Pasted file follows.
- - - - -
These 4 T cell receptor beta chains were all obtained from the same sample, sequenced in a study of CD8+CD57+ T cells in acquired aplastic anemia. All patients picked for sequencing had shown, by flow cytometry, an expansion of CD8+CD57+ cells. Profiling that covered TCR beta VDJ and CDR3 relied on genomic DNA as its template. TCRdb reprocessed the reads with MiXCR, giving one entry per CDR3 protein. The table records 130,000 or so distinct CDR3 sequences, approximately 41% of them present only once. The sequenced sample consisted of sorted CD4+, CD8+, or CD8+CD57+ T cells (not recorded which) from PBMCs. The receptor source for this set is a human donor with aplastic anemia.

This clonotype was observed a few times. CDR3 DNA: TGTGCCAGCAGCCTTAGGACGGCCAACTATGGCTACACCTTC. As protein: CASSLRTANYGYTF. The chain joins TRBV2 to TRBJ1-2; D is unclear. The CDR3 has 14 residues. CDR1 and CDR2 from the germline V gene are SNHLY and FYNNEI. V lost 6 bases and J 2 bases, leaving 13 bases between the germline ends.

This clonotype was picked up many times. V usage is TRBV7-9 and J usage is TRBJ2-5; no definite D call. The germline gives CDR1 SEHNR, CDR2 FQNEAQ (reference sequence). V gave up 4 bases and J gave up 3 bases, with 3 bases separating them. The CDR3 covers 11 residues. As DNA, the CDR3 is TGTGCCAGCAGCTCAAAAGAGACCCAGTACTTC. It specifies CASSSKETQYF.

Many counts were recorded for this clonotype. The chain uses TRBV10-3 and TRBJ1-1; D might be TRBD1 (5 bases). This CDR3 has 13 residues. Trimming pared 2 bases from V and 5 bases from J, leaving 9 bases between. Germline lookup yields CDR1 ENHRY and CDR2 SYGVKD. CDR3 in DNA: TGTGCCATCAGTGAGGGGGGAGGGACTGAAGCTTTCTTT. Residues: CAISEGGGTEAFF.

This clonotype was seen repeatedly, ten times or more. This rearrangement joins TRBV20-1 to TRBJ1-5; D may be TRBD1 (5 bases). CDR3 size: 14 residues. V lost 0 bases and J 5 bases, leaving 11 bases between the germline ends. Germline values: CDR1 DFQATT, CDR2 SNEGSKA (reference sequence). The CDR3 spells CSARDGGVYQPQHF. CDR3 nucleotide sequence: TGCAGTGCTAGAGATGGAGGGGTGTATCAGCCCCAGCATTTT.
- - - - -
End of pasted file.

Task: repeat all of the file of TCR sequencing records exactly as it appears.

These 4 T cell receptor beta chains were all obtained from the same sample, sequenced in a study of CD8+CD57+ T cells in acquired aplastic anemia. All patients picked for sequencing had shown, by flow cytometry, an expansion of CD8+CD57+ cells. Profiling that covered TCR beta VDJ and CDR3 relied on genomic DNA as its template. TCRdb reprocessed the reads with MiXCR, giving one entry per CDR3 protein. The table records 130,000 or so distinct CDR3 sequences, approximately 41% of them present only once. The sequenced sample consisted of sorted CD4+, CD8+, or CD8+CD57+ T cells (not recorded which) from PBMCs. The receptor source for this set is a human donor with aplastic anemia.

This clonotype was observed a few times. CDR3 DNA: TGTGCCAGCAGCCTTAGGACGGCCAACTATGGCTACACCTTC. As protein: CASSLRTANYGYTF. The chain joins TRBV2 to TRBJ1-2; D is unclear. The CDR3 has 14 residues. CDR1 and CDR2 from the germline V gene are SNHLY and FYNNEI. V lost 6 bases and J 2 bases, leaving 13 bases between the germline ends.

This clonotype was picked up many times. V usage is TRBV7-9 and J usage is TRBJ2-5; no definite D call. The germline gives CDR1 SEHNR, CDR2 FQNEAQ (reference sequence). V gave up 4 bases and J gave up 3 bases, with 3 bases separating them. The CDR3 covers 11 residues. As DNA, the CDR3 is TGTGCCAGCAGCTCAAAAGAGACCCAGTACTTC. It specifies CASSSKETQYF.

Many counts were recorded for this clonotype. The chain uses TRBV10-3 and TRBJ1-1; D might be TRBD1 (5 bases). This CDR3 has 13 residues. Trimming pared 2 bases from V and 5 bases from J, leaving 9 bases between. Germline lookup yields CDR1 ENHRY and CDR2 SYGVKD. CDR3 in DNA: TGTGCCATCAGTGAGGGGGGAGGGACTGAAGCTTTCTTT. Residues: CAISEGGGTEAFF.

This clonotype was seen repeatedly, ten times or more. This rearrangement joins TRBV20-1 to TRBJ1-5; D may be TRBD1 (5 bases). CDR3 size: 14 residues. V lost 0 bases and J 5 bases, leaving 11 bases between the germline ends. Germline values: CDR1 DFQATT, CDR2 SNEGSKA (reference sequence). The CDR3 spells CSARDGGVYQPQHF. CDR3 nucleotide sequence: TGCAGTGCTAGAGATGGAGGGGTGTATCAGCCCCAGCATTTT.